Christopher Wheeldon: interview

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Christopher Wheeldon‘s new company boasts 20 of the best dancers in the world, and will operate on both sides of the Atlantic – its mission, to make ballet vital again. Ambitious stuff, given that he struggles to balance his cheque book

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    Maria Kowroski and Tyler Angle (image © Yaniv Schulman)

    Want to put your life on the line? Risk every pound in the bank? Dare to do something that no one else has ever done before? Then meet Christopher Wheeldon. This week his new company makes its debut at Sadler’s Wells. Only a month later it does the same at the New York City Center. It will be the first transatlantic ballet company splitting its time, personnel, creative energies and powerbase between the two cities.

    And there are no half measures in sight. Morphoses/The Wheeldon Company sports 20 of the best dancers in the world – including Alina Cojocaru (Royal Ballet) and Wendy Whelan (New York City Ballet), as well as a full orchestra and a repertory that already features some 15 ballets, including a couple of world premieres.

    ‘What can we do to get new audiences into the theatre?’ asks Wheeldon. ‘Even the greatest companies in the world have to deal with this conundrum. I’d like to try to make a difference in the dwindling younger audience problem I’ve travelled the world this past year; I’ve been in Sydney, Moscow, Toronto, Boston, San Francisco, London, New York, and the audience is a sea of grey.

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    Ashley Laracey, Craig Hall and Gonzalo Garcia (image © Yaniv Schulman)

    ‘I want to help try and change that,’ he continues, ‘to make ballet vital again, to figure out ways of luring new audiences into the theatre without having to dumb down. I want to create cross-pollination between different media – fashion, visual arts, painting, photography, sculpture – a meeting place for new things to be created. I want to bring new audiences into the theatre and help them to fall in love with the art form. How? It’s alchemy really. I may not know the answers, but I sure want to ask the questions.’

    Wheeldon’s goal is nothing less than reinvigorating ballet for the twenty-first century. And hopes are riding high. At 34, the Somerset-born, New York-based Wheeldon tops virtually any company’s wish list; so it’s lucky that he’s a workaholic who once notoriously said that he hated Sundays because he wasn’t able to spend them in a dance studio.

    ‘I now have to be very strict with myself as far as time is concerned, what commissions I can accept,’ he says. ‘Now that I’m a director I have to think practically. I don’t have the head for administration. I can barely balance my cheque book. I need to be in the studio working on new things, planning rep, engaging dancers and building the company artistically.’

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    Maria Kowroski and Tyler Angle (image © Yaniv Schulman)

    When we meet up at Sadler’s Wells in July, he admits that he is jumping into an unknown future. ‘It seems to me that in my life there have been some dramatic shifts of direction and I felt like there was one coming,’ he says, ‘New York City Ballet has been my home for the past 14 years and it’s been a great place to work, but I’m giving that up because I’m afraid of becoming too comfortable.’ After just two years dancing with the Royal Ballet, Wheeldon decided to spend a vacation in Manhattan. He took part in a daily class at New York City Ballet and, out of the blue, was invited to join the company. Wheeldon leapt at the chance. That was in 1993. By 2000, when he chose to abandon performing in favour of full-time choreographing, he had already created several successful ballets on both sides of the Atlantic. The following year, City Ballet named him as its resident choreographer, a position that had been devised just for him.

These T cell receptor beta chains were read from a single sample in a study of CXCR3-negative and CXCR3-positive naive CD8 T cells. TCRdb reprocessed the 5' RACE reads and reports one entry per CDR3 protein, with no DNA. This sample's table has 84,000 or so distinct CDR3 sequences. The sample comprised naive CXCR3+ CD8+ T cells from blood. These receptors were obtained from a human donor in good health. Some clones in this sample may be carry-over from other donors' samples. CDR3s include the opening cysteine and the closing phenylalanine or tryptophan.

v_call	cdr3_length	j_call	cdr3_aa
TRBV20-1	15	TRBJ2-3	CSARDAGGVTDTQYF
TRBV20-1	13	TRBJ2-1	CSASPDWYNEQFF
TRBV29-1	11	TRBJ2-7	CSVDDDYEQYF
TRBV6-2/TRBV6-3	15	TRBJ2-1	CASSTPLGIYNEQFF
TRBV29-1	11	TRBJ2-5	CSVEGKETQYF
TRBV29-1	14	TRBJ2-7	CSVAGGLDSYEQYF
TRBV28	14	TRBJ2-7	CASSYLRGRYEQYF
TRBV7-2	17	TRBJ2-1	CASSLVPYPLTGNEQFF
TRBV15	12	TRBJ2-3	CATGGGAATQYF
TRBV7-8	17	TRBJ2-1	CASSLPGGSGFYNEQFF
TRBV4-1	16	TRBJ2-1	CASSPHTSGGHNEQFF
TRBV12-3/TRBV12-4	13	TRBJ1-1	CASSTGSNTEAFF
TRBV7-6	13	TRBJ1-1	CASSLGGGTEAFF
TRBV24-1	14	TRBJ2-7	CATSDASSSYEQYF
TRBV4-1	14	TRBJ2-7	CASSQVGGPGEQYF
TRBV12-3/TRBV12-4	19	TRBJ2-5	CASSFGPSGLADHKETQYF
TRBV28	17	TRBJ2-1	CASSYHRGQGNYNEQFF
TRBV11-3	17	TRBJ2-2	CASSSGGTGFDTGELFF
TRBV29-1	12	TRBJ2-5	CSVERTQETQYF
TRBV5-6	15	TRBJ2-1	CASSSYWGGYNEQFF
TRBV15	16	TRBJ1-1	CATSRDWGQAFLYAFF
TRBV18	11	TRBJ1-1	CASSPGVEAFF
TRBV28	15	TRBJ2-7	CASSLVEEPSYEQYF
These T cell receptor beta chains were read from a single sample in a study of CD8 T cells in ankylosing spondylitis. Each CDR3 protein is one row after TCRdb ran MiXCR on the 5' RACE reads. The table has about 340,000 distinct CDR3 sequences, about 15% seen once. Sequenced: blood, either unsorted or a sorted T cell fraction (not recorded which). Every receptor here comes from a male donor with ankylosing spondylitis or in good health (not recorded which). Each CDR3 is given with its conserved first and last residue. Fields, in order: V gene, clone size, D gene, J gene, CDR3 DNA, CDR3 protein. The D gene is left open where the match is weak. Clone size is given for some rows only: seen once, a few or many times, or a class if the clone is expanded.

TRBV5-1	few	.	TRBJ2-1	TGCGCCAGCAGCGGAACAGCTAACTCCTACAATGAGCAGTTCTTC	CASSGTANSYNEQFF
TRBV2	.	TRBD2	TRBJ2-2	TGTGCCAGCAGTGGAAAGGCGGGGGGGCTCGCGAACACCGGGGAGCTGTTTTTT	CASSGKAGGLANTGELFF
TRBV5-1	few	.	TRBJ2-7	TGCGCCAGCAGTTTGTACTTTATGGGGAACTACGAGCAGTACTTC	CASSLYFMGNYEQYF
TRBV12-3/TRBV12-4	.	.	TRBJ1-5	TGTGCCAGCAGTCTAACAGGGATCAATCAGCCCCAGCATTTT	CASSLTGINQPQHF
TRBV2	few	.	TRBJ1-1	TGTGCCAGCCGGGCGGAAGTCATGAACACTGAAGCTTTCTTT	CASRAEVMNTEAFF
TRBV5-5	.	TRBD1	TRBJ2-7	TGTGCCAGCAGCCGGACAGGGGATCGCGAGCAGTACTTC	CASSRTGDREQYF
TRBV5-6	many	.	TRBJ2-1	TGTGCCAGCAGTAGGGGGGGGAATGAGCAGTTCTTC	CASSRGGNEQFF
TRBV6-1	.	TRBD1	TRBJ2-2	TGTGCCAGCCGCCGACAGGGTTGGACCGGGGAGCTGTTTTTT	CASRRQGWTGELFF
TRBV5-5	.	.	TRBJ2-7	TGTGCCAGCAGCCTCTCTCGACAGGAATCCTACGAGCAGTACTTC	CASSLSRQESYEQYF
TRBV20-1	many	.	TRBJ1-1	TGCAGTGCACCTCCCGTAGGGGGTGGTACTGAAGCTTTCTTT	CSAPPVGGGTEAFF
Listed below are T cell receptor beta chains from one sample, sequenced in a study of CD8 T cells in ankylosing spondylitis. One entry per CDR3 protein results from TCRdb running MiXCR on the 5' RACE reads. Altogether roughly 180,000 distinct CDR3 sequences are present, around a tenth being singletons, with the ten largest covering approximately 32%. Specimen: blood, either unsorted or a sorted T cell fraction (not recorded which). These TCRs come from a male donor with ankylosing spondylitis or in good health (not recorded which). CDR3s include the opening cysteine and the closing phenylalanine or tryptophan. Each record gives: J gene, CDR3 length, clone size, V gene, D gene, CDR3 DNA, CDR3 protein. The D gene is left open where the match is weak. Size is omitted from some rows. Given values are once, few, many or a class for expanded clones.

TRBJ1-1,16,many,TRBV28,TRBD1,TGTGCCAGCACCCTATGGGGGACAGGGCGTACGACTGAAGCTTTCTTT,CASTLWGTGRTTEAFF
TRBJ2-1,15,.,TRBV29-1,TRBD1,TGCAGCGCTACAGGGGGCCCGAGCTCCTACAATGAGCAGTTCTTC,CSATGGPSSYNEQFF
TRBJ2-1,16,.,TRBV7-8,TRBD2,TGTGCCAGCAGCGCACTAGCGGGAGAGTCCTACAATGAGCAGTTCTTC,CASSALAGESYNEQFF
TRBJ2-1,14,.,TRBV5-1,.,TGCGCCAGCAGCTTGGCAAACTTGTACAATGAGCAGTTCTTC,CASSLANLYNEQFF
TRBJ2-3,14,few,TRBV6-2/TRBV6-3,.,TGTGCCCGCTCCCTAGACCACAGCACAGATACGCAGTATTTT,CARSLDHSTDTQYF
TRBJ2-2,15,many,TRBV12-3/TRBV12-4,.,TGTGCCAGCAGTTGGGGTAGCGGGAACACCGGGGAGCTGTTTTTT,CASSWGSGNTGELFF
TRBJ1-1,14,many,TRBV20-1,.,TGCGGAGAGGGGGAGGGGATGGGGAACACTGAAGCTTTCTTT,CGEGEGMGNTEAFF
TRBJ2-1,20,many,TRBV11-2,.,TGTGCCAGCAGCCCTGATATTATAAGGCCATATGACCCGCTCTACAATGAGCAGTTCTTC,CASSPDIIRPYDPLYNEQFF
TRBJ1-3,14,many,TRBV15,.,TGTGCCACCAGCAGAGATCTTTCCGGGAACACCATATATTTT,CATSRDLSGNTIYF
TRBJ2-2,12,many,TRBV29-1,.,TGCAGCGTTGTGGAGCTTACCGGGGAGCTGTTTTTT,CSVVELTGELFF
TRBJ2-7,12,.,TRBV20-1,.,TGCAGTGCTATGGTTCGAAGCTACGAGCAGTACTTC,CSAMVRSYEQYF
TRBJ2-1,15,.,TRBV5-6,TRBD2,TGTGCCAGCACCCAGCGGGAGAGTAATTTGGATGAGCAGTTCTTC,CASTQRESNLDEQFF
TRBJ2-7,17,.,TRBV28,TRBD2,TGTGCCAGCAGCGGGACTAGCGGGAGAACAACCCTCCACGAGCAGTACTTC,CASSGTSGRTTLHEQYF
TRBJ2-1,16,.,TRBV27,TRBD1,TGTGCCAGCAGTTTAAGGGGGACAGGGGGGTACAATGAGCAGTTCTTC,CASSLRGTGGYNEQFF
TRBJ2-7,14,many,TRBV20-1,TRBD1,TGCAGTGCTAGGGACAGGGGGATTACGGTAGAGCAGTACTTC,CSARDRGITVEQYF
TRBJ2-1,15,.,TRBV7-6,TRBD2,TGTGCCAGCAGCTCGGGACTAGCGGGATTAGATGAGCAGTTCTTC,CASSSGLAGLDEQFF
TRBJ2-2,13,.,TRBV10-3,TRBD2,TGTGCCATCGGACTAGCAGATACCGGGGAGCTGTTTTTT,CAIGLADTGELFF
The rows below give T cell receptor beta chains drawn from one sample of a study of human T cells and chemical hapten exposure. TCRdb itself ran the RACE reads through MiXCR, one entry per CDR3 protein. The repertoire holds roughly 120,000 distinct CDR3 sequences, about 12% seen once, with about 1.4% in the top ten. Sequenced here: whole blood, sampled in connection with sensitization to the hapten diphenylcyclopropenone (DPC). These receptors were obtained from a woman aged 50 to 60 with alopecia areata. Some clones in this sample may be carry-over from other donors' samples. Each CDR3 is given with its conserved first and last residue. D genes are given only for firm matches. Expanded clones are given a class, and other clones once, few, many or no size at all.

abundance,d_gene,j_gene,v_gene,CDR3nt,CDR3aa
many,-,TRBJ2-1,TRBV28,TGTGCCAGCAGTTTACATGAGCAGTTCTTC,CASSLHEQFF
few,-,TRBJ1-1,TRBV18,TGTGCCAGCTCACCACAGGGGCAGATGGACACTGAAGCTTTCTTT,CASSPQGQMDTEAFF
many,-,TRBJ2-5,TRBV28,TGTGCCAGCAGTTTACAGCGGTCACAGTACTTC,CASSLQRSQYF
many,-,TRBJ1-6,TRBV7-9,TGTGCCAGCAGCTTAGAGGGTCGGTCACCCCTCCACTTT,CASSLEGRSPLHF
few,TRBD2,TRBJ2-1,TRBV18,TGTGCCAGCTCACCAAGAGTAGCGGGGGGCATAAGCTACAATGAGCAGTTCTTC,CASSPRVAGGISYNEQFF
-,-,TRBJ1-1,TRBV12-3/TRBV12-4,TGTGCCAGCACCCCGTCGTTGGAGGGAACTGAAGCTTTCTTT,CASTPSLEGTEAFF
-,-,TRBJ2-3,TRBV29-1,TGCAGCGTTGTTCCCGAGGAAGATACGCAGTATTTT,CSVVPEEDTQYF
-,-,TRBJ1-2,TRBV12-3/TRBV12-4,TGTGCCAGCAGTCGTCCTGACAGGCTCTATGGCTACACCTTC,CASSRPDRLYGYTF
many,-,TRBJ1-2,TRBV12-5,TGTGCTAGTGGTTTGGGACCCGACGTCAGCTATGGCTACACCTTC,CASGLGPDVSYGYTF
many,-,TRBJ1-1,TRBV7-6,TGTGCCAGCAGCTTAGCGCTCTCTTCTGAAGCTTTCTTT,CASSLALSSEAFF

‘Now, I’m ready for a change,’ says Wheeldon, ‘and I’m excited about the possibilities even though I’m understanding more clearly with each day that goes by what a mammoth undertaking this is. I’m not really interested in inheriting the problems of any existing company. If there are going to be problems I’d rather make my own. I want to build something from the ground up. There’s a desire to be in a position where I can make a difference; and right now I have the energy and I’m also starting to accrue enough knowledge to make this happen.’

    Though he now regards New York as home, Wheeldon never severed his London links. ‘Though,’ he laughs, ‘the current exchange rate is raping me.’ Over the years he has created several works for the Royal Ballet (another is due in February) and has also often teamed up with his long-time mates the Ballet Boyz, Michael Nunn and William Trevitt. He thinks the Boyz are doing a great job at reaching out to new audiences, especially through television.

    ‘Morphoses is not a one-man band,’ he insists. ‘For the first couple of years there will probably be more Wheeldon on view than I’d want. Part of that is economics. It’s my company so I’m not going to charge myself royalties. Eventually, once we get going, I’d love to be heavy on the commissions, four or five new works a year. I want the dancers and the audiences to have a really broad artistic experience. You just can’t get enough of that.’

    Morphoses/The Wheeldon Company presents two separate programmes at Sadler’s Wells, Sept 19-23. Box office 0844 412 4300

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